“I started working at a radio station when I was 16 years old, working overnights and weekends. I did that until I graduated from high school. I took a couple years to figure out what I wanted to do and thought I loved being on radio. It all goes back to that experience I had in high school.”

Why did you decide to transition from being a professional broadcaster to teaching?

“I always wanted to teach, and my goal was always to teach in college. I had an opportunity to teach radio and television in high school, so I took it. I figured if I did that, it would be a good stepping-stone to getting my master’s degree and being able to teach in college. Everything fell into place and it was able to happen.

You like to incorporate humor into your lectures. What’s behind introducing that to your teaching style?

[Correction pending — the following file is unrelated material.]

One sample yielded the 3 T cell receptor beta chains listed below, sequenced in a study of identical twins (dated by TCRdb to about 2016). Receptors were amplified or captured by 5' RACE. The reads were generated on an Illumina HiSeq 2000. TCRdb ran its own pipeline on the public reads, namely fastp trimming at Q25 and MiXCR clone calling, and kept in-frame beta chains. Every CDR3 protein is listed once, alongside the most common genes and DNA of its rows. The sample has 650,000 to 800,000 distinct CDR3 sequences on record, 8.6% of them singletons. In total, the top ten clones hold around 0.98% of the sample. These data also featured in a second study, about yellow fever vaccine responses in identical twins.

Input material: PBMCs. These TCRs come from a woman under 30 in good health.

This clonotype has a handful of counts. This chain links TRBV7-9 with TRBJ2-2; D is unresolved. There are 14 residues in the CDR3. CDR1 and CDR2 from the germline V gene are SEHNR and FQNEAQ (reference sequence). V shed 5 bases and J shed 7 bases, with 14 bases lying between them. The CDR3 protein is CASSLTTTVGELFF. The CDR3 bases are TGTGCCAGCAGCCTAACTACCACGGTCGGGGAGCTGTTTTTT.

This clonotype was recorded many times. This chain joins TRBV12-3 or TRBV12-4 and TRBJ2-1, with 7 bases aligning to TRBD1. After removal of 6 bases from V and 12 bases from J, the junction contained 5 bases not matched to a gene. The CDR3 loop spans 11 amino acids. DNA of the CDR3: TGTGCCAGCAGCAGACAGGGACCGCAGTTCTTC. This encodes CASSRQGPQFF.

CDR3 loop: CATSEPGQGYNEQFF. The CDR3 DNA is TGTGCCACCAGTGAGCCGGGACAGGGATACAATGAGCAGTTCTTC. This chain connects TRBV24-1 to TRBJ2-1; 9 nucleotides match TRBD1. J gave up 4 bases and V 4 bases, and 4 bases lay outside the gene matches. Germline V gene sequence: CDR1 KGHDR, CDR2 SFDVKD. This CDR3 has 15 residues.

“I just have always been somebody who likes to joke around and have fun. I feel like students are going to learn more if they’re enjoying class, rather than dreading it or thinking it’s boring. I really try to make class fun so students want to come and don’t want to skip, because then they miss out on vital information.”

How do UNK’s radio facilities compare to those you’ve worked with before?

“They’re fantastic. They’re beautiful. These are the best facilities I’ve ever worked with. University of Nebraska-Lincoln had some great facilities as well, but everything here is brand new.”

You recently started a sports broadcasting class. What was the reasoning behind that?

“We wanted to come up with a sports track to attract more students into the program. Radio Workshop: Sports is part of the sports communication major. It may not necessarily be something students want to go in to, but it gives them another opportunity to see what is out there in the field. It’s a great experience for our students on all levels, from the ability to ad-lib, to running the radio station, to being at live events.”

What are things you’d like to see with KLPR going forward?

“My goal within the next couple of years is to have KLPR on year-round. I think our listeners would enjoy that. It would be an opportunity for our students if they wanted to come in and run a shift during the summer.”